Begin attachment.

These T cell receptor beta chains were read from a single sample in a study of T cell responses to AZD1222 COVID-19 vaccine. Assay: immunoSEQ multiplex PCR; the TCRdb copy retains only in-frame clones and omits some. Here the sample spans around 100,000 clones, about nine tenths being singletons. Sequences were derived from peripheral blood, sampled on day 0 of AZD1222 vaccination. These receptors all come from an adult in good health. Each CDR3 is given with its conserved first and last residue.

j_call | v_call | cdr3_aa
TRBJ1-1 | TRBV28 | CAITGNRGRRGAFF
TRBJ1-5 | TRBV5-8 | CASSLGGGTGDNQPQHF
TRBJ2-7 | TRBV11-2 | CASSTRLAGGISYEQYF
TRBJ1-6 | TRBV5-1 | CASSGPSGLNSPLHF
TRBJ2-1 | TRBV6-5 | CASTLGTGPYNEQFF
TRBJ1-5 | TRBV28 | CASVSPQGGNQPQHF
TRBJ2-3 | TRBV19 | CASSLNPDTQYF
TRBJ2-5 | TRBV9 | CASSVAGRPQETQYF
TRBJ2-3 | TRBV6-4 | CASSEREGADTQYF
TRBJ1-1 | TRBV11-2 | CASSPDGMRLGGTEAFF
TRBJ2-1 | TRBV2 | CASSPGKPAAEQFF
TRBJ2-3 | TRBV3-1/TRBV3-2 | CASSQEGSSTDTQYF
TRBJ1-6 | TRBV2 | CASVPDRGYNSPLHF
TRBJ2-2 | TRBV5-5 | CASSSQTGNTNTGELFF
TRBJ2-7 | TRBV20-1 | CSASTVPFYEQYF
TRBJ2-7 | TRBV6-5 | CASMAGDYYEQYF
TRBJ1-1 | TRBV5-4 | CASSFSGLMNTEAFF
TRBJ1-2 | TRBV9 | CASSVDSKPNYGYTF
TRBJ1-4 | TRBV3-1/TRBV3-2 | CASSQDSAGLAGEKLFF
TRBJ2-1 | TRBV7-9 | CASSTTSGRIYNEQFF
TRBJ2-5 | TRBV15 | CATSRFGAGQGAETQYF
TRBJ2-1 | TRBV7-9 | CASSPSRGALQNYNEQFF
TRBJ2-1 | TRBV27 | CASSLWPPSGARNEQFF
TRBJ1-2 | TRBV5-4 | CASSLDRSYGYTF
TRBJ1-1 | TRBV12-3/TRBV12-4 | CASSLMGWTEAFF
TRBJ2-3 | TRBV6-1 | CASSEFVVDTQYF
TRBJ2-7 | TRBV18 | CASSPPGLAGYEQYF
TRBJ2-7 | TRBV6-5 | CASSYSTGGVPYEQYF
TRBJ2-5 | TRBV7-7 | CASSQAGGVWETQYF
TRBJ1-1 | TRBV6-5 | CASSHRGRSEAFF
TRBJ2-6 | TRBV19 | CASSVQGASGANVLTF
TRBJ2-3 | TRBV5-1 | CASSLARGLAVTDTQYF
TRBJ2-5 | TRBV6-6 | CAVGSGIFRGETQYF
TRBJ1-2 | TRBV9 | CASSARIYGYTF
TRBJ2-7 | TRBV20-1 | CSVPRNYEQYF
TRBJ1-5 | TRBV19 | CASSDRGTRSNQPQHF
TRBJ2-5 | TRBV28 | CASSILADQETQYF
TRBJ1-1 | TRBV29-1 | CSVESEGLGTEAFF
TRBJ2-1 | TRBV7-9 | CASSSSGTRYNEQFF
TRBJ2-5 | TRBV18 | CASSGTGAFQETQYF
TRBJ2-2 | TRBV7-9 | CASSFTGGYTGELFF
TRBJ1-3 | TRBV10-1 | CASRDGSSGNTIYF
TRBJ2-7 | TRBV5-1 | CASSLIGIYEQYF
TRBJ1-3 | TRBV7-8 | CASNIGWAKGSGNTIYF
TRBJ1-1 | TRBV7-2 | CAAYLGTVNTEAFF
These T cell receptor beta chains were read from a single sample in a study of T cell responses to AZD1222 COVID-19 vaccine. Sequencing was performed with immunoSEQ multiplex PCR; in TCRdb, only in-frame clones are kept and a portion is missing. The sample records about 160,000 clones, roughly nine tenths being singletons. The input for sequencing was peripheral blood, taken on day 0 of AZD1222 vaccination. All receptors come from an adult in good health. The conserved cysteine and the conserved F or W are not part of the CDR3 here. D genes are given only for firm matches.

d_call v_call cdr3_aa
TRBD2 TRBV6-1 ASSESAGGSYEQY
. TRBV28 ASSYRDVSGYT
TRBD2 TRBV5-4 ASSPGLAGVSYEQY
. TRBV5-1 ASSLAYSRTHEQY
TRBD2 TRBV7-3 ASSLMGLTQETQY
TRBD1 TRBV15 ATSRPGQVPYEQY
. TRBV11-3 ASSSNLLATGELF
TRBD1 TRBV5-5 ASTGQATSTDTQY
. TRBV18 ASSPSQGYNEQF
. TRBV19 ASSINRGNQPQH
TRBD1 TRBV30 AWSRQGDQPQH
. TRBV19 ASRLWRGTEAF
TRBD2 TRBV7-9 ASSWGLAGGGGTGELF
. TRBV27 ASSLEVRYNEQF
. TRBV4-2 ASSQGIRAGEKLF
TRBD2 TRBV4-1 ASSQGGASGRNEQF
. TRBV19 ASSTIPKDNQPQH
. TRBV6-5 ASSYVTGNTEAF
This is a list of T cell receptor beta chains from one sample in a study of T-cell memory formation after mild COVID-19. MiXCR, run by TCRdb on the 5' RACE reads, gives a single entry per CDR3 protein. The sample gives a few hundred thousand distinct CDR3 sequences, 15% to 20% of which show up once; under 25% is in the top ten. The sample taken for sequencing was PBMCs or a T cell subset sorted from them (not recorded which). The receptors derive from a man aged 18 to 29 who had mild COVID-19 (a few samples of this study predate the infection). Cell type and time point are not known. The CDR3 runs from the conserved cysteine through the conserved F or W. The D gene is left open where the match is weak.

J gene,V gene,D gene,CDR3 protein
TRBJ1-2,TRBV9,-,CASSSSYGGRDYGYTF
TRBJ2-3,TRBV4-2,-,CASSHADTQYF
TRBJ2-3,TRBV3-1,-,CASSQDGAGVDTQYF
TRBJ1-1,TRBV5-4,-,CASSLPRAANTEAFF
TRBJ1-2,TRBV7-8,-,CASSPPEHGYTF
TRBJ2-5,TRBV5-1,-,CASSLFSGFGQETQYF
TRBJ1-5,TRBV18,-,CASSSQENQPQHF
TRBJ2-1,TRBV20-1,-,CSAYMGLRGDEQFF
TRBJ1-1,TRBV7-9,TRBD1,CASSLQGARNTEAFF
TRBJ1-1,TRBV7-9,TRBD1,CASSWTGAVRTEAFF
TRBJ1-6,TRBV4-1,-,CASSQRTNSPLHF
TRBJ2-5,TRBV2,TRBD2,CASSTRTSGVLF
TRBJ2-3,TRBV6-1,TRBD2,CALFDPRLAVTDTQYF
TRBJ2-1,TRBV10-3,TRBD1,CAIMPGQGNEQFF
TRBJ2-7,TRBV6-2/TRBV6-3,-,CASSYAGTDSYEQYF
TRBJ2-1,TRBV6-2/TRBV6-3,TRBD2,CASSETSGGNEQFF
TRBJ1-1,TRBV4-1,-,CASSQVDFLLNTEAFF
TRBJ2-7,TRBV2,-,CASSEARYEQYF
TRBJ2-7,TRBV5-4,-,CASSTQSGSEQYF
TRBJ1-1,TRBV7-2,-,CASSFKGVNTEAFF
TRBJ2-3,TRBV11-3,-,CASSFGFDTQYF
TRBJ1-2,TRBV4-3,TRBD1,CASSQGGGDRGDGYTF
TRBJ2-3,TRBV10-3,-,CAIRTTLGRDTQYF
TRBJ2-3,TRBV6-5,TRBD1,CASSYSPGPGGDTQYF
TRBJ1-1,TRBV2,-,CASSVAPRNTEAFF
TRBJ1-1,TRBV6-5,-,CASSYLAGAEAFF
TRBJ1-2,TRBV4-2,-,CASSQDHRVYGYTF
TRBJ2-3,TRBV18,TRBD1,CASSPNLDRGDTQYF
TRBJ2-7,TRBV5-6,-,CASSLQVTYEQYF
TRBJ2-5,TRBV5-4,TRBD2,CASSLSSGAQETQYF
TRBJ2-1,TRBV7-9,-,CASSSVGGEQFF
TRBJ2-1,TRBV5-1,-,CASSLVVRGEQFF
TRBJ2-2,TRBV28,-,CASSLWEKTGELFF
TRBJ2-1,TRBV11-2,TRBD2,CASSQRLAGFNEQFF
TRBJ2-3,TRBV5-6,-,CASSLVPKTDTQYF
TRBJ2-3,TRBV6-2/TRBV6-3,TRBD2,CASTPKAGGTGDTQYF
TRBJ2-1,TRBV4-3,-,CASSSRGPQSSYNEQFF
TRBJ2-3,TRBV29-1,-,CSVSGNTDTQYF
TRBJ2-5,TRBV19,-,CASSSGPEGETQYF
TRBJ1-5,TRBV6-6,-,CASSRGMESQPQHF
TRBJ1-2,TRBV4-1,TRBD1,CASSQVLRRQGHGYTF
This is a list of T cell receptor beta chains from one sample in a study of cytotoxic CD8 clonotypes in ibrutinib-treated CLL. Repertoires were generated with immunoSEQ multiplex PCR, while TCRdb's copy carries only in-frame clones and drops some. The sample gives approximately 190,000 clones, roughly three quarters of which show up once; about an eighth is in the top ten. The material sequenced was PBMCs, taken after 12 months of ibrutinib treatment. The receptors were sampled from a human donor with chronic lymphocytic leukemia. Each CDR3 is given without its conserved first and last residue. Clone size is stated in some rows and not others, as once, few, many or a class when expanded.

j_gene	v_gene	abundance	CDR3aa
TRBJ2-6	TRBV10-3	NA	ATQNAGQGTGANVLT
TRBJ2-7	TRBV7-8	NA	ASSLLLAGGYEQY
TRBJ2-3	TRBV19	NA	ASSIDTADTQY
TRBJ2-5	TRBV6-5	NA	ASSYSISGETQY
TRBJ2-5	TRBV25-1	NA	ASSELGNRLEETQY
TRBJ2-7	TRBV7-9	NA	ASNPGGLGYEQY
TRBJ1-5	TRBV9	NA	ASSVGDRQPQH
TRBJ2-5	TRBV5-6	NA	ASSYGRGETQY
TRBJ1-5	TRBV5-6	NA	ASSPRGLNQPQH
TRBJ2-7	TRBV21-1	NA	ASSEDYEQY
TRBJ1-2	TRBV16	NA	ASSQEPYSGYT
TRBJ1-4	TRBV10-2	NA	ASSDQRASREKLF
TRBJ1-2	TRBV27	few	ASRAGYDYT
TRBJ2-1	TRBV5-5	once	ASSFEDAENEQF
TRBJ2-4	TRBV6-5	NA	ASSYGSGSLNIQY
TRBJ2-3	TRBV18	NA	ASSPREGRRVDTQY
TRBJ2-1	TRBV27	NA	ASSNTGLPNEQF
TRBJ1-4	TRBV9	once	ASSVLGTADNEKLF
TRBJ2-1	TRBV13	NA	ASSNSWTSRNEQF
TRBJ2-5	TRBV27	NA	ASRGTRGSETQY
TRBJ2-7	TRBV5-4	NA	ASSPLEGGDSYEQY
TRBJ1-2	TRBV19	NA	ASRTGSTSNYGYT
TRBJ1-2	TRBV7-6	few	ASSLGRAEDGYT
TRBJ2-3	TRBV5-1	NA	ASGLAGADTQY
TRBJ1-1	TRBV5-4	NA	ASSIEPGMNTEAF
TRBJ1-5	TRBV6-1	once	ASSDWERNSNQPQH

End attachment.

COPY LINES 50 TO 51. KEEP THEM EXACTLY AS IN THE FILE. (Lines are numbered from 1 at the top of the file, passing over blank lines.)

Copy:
TRBD2 TRBV6-1 ASSESAGGSYEQY
. TRBV28 ASSYRDVSGYT